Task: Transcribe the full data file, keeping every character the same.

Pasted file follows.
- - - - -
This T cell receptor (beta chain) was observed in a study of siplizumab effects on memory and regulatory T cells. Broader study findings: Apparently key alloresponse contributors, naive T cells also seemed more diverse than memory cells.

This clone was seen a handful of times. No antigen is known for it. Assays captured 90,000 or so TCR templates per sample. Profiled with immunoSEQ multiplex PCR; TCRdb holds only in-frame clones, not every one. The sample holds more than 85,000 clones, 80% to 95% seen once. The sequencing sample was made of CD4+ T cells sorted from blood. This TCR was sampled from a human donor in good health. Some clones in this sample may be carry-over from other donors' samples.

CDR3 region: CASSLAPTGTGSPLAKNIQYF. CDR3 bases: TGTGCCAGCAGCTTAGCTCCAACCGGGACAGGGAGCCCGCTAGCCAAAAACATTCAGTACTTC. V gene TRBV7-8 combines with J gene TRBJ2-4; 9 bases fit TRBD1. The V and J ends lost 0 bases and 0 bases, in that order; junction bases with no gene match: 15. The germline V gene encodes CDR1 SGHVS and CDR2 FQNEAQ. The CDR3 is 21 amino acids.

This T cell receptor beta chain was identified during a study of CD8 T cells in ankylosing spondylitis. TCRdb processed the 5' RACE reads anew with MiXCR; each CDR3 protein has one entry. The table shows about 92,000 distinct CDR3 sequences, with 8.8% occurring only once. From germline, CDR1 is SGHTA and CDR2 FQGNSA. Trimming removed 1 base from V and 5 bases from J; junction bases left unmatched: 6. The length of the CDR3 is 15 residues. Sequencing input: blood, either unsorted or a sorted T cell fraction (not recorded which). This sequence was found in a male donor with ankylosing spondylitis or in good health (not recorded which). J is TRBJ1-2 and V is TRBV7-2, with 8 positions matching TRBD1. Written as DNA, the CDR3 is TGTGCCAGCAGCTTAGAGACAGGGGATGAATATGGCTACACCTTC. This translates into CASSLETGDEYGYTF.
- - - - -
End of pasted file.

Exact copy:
This T cell receptor (beta chain) was observed in a study of siplizumab effects on memory and regulatory T cells. Broader study findings: Apparently key alloresponse contributors, naive T cells also seemed more diverse than memory cells.

This clone was seen a handful of times. No antigen is known for it. Assays captured 90,000 or so TCR templates per sample. Profiled with immunoSEQ multiplex PCR; TCRdb holds only in-frame clones, not every one. The sample holds more than 85,000 clones, 80% to 95% seen once. The sequencing sample was made of CD4+ T cells sorted from blood. This TCR was sampled from a human donor in good health. Some clones in this sample may be carry-over from other donors' samples.

CDR3 region: CASSLAPTGTGSPLAKNIQYF. CDR3 bases: TGTGCCAGCAGCTTAGCTCCAACCGGGACAGGGAGCCCGCTAGCCAAAAACATTCAGTACTTC. V gene TRBV7-8 combines with J gene TRBJ2-4; 9 bases fit TRBD1. The V and J ends lost 0 bases and 0 bases, in that order; junction bases with no gene match: 15. The germline V gene encodes CDR1 SGHVS and CDR2 FQNEAQ. The CDR3 is 21 amino acids.

This T cell receptor beta chain was identified during a study of CD8 T cells in ankylosing spondylitis. TCRdb processed the 5' RACE reads anew with MiXCR; each CDR3 protein has one entry. The table shows about 92,000 distinct CDR3 sequences, with 8.8% occurring only once. From germline, CDR1 is SGHTA and CDR2 FQGNSA. Trimming removed 1 base from V and 5 bases from J; junction bases left unmatched: 6. The length of the CDR3 is 15 residues. Sequencing input: blood, either unsorted or a sorted T cell fraction (not recorded which). This sequence was found in a male donor with ankylosing spondylitis or in good health (not recorded which). J is TRBJ1-2 and V is TRBV7-2, with 8 positions matching TRBD1. Written as DNA, the CDR3 is TGTGCCAGCAGCTTAGAGACAGGGGATGAATATGGCTACACCTTC. This translates into CASSLETGDEYGYTF.